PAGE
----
[Anyone missing from that “warm” list? Perhaps Schwartz’s reviled Orthodox Serbs? You know, that group whom Kosovo gave birth to?]

…Although it was spared the worst of the excesses of the Kosovo War, Serb forces did systemically clear some Albanian areas of the city. [”Systematically” cleared “some” doesn’t exactly sound systematic.] Albanians drove out most of the small Serb community after winning a tentative victory in 1999, and forced almost all the rest to leave in a round of riots in 2004.

“While the town is lovely, animated and hospitable,” Schwartz said, “Albanians and Serbs do not get along there.” [Ah, there’s the mention.]

It is within this uneasy admixture that virtually all of Kosovo’s Jews live. The tiny community has “not been a significant presence in public life for a long time,” Noel Malcolm, senior research fellow at All Souls College, Oxford, explained to the Forward. The community has shrunk significantly, even from the 360 or so who survived World War II and the Holocaust.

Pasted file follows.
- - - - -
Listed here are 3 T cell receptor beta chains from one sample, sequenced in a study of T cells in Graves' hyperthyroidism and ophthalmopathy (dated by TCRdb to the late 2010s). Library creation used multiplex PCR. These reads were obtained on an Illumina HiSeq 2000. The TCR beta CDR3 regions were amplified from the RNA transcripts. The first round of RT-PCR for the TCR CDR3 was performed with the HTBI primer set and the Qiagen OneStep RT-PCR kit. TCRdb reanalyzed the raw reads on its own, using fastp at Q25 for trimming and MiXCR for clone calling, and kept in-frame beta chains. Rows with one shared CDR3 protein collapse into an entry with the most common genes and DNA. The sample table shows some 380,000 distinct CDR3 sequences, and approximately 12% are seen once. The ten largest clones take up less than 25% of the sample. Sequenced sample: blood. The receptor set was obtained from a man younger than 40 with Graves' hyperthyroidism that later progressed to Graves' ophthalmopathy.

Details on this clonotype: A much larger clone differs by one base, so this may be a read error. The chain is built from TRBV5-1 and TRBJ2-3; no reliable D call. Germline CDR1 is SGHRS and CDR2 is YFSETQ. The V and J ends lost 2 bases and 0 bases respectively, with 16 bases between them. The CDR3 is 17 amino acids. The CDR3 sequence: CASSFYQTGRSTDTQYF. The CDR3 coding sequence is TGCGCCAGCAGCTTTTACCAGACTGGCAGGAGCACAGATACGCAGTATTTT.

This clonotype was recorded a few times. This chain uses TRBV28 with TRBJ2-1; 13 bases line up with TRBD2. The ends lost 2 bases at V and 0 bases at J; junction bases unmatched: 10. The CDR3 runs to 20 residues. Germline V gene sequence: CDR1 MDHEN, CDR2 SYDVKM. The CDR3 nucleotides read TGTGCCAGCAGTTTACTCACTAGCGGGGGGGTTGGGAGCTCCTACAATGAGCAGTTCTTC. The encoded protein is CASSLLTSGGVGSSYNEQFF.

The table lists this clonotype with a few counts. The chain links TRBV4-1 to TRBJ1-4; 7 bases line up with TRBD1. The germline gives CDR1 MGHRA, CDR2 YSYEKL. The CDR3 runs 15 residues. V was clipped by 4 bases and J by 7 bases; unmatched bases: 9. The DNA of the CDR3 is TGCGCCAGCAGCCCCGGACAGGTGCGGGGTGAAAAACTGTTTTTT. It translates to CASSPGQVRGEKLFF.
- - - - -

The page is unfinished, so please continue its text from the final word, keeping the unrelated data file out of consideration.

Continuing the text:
[And The Forward left every stone unturned in whom it sought out for expertise: Schwartz, and the other official propagandist of the Bosnia and Kosovo conflicts, Noel Malcolm, who disseminated the official image of wartime Bosnian president Izetbegovic as a democrat rather than the fundamentalist Muslim he announced himself to be, and accused those who took Izetbegovic at his word of being the propagandists.]

And yet in Prizren and Kosovo as a whole, the community’s very existence is valuable because it serves as a powerful example to Europe and the world of how a Jewish minority can survive among Muslims.

[And that’s become the whole point of our Kosovo exercise. But yes, let this aberration — itself a sad commentary — be the guiding rule that Jews can live unharmed among Muslims; I’m so inspired that I’m ready to move to Egypt.]

They enjoy “a real history of positive coexistence and mutual acceptance in what was a predominantly Muslim society,” Malcolm said.

[Now, insert the flattering half of Albanian WWII history]:

This remarkable coexistence was forged in the horror of the Shoah. In April 1941, Kosovo was annexed to Italian-controlled Albania. By September 1943, both territories were under German occupation. [”Liberation,” if you asked the Albanians.] Throughout this period, including the attempt to turn over Jews to Nazi authorities en masse, Albanians refused to cooperate, hiding Jews in their homes, providing them with food and clothing, and giving them Muslim names and fake documentation. In Kosovo, 258 Jews were deported to Bergen-Belsen, 92 of whom perished. But more than 2,000 Jews were saved throughout Albania and Kosovo.